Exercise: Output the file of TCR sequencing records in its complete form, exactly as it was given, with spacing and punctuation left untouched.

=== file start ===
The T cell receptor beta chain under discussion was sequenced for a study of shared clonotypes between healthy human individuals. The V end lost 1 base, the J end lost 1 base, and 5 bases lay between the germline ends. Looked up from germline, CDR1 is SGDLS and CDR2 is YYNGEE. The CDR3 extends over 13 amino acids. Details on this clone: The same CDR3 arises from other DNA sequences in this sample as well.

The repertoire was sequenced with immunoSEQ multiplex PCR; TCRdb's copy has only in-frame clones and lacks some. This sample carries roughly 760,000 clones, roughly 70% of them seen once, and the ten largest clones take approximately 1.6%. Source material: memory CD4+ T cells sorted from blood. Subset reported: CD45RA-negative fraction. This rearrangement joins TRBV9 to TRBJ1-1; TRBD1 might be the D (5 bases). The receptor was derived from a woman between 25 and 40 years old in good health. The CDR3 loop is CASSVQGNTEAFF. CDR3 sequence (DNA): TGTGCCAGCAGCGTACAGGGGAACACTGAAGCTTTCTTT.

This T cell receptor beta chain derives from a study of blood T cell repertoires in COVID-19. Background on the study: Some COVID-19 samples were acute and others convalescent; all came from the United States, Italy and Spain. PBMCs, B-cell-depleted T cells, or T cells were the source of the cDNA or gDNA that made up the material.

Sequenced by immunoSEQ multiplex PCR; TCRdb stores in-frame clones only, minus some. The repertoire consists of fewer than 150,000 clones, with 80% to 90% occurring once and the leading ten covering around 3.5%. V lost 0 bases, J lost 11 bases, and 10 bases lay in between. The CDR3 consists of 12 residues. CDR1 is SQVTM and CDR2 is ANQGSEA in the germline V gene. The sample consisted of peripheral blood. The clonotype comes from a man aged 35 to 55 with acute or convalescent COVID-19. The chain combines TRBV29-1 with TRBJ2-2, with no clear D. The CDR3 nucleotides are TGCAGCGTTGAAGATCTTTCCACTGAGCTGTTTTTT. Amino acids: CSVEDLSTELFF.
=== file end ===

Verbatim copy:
The T cell receptor beta chain under discussion was sequenced for a study of shared clonotypes between healthy human individuals. The V end lost 1 base, the J end lost 1 base, and 5 bases lay between the germline ends. Looked up from germline, CDR1 is SGDLS and CDR2 is YYNGEE. The CDR3 extends over 13 amino acids. Details on this clone: The same CDR3 arises from other DNA sequences in this sample as well.

The repertoire was sequenced with immunoSEQ multiplex PCR; TCRdb's copy has only in-frame clones and lacks some. This sample carries roughly 760,000 clones, roughly 70% of them seen once, and the ten largest clones take approximately 1.6%. Source material: memory CD4+ T cells sorted from blood. Subset reported: CD45RA-negative fraction. This rearrangement joins TRBV9 to TRBJ1-1; TRBD1 might be the D (5 bases). The receptor was derived from a woman between 25 and 40 years old in good health. The CDR3 loop is CASSVQGNTEAFF. CDR3 sequence (DNA): TGTGCCAGCAGCGTACAGGGGAACACTGAAGCTTTCTTT.

This T cell receptor beta chain derives from a study of blood T cell repertoires in COVID-19. Background on the study: Some COVID-19 samples were acute and others convalescent; all came from the United States, Italy and Spain. PBMCs, B-cell-depleted T cells, or T cells were the source of the cDNA or gDNA that made up the material.

Sequenced by immunoSEQ multiplex PCR; TCRdb stores in-frame clones only, minus some. The repertoire consists of fewer than 150,000 clones, with 80% to 90% occurring once and the leading ten covering around 3.5%. V lost 0 bases, J lost 11 bases, and 10 bases lay in between. The CDR3 consists of 12 residues. CDR1 is SQVTM and CDR2 is ANQGSEA in the germline V gene. The sample consisted of peripheral blood. The clonotype comes from a man aged 35 to 55 with acute or convalescent COVID-19. The chain combines TRBV29-1 with TRBJ2-2, with no clear D. The CDR3 nucleotides are TGCAGCGTTGAAGATCTTTCCACTGAGCTGTTTTTT. Amino acids: CSVEDLSTELFF.